The Economist published today another article about the success of the cable car in Latin America where they explain that the following factors are key for its success:
- Landscape of the cities (hilly)
- Fast construction time (the mayors can cut the ribbons within their legislative)
- Little displacement of people
- Positive development effects in the respective regions (less criminality) – but this has not been proven yet.
I think however that a few key technocratic reasons have been omitted in this article:
- Low construction costs per passenger capacity
- With high capacity cabs manages 6k pphpd – depending on the design even more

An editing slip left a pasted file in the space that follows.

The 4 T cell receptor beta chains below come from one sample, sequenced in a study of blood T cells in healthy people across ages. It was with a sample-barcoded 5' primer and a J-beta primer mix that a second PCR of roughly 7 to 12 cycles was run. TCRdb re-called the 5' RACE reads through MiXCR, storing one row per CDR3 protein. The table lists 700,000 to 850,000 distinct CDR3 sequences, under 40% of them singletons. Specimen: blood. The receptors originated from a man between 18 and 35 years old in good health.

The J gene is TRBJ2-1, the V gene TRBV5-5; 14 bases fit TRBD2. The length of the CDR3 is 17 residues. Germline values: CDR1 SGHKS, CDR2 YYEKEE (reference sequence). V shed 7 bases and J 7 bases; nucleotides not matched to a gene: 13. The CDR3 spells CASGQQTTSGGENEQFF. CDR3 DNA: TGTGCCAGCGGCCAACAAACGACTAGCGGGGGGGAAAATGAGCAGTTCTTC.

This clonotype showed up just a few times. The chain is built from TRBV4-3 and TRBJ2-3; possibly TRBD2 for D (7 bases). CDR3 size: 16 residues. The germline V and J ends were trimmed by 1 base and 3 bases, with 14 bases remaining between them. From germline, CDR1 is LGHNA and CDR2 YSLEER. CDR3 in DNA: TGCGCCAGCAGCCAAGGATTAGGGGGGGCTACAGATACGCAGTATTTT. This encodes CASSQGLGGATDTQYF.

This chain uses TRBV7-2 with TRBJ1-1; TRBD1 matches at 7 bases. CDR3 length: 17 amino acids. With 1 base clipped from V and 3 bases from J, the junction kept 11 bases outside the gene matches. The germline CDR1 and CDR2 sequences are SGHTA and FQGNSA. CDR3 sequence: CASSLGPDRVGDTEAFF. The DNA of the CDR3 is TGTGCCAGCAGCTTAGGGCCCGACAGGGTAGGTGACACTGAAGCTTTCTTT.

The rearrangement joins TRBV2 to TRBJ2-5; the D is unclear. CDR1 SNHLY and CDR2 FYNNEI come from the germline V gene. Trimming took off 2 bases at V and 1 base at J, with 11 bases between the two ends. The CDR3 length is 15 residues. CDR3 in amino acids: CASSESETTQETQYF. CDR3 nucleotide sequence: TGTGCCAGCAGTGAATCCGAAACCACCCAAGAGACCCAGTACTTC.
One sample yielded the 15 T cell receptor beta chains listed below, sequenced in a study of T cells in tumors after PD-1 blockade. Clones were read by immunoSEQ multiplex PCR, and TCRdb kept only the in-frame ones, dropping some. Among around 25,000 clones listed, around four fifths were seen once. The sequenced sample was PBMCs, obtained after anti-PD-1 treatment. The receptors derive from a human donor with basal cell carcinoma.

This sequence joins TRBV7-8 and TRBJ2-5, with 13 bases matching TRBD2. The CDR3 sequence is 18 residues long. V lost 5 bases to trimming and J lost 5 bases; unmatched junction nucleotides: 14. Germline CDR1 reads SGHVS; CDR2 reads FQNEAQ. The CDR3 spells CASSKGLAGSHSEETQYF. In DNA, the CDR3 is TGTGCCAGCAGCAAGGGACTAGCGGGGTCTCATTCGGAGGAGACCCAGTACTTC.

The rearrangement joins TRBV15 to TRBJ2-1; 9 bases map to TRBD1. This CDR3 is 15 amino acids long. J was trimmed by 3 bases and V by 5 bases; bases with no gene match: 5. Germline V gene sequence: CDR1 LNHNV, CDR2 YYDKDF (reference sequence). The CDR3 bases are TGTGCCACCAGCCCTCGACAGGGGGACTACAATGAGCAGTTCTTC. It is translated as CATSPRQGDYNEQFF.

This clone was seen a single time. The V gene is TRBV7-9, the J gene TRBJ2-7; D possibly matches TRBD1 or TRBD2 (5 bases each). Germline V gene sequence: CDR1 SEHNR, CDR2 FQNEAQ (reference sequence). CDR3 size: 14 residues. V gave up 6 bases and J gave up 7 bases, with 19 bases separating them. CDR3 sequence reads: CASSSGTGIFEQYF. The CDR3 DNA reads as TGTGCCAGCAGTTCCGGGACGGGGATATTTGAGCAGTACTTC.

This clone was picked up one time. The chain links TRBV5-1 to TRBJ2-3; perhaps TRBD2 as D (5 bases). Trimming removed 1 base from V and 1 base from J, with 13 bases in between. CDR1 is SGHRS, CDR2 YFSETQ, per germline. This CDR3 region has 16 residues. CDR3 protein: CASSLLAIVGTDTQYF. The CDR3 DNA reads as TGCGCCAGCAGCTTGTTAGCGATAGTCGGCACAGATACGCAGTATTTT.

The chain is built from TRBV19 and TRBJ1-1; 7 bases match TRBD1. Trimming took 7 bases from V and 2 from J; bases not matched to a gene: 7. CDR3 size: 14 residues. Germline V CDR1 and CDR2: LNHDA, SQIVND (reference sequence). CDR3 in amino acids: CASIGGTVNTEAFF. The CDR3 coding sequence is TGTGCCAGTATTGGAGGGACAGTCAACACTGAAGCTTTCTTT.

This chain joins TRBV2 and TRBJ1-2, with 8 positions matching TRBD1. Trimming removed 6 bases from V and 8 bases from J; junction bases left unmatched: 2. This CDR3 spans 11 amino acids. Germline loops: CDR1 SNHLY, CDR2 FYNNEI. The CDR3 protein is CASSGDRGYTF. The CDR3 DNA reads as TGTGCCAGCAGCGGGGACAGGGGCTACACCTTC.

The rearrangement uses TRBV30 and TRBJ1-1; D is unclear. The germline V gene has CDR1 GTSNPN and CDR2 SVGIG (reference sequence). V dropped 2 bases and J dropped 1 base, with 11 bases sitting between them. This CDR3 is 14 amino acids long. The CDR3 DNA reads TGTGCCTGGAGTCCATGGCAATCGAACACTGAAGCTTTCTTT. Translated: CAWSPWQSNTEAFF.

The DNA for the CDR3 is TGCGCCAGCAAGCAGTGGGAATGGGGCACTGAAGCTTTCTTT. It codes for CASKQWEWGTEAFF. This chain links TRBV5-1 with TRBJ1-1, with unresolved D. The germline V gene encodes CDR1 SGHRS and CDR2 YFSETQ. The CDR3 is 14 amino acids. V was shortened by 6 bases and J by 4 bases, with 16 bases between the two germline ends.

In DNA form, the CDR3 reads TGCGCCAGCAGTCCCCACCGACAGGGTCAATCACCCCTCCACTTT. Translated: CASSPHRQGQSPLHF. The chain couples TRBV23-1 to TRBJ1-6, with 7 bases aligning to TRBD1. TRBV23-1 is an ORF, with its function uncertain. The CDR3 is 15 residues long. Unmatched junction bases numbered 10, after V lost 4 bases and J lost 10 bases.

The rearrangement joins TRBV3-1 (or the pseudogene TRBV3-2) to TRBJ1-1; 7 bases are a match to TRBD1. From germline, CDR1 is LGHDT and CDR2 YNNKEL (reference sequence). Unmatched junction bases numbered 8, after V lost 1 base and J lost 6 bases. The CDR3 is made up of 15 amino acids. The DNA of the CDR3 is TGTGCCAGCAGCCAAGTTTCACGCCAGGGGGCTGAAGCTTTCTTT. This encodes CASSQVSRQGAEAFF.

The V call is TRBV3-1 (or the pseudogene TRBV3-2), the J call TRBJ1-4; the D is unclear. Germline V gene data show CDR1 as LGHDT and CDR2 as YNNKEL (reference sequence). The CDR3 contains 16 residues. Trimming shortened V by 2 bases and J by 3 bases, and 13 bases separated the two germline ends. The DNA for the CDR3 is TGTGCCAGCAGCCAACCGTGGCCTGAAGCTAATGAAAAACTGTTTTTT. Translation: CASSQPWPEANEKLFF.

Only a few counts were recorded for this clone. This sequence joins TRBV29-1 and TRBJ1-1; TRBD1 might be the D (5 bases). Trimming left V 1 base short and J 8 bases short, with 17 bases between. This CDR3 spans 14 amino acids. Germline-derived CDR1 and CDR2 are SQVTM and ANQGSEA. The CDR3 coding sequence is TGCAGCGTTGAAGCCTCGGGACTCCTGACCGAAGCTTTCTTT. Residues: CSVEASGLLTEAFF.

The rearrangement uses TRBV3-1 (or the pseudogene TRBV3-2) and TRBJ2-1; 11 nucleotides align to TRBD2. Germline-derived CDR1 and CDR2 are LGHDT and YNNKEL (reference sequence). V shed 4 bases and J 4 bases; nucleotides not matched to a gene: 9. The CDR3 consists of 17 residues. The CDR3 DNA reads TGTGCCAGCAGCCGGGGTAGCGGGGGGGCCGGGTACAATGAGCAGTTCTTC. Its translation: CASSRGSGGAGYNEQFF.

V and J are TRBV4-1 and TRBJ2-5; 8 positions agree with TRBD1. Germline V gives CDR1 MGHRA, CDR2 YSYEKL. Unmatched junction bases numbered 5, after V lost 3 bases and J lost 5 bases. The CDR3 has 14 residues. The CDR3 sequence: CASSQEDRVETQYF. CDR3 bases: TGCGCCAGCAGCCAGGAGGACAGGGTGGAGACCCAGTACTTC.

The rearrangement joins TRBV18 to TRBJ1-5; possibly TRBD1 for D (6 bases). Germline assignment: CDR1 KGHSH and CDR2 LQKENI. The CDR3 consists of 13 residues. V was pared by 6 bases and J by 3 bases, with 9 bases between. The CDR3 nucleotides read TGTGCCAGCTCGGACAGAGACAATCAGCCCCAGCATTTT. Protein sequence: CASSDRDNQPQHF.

- High flexibility to adjust to passenger demand by addition/reduction of cabs
- Reshaping the city by creating multimodal hubs with stations
This is of course also limited by the obvious disadvantages:
- Acceptance by inhabitants due to privacy issues
- “high-tech” system that requires training to operate and maintain
- Construction projects that are prone to direct or indirect corruption
Overall, cable car as a solution for public transport in urban areas with geographic challenges will certainly play is a major role. In principle, they are not the only solution, but they become more and more mature and should be considered as a suitable approach to the challenge.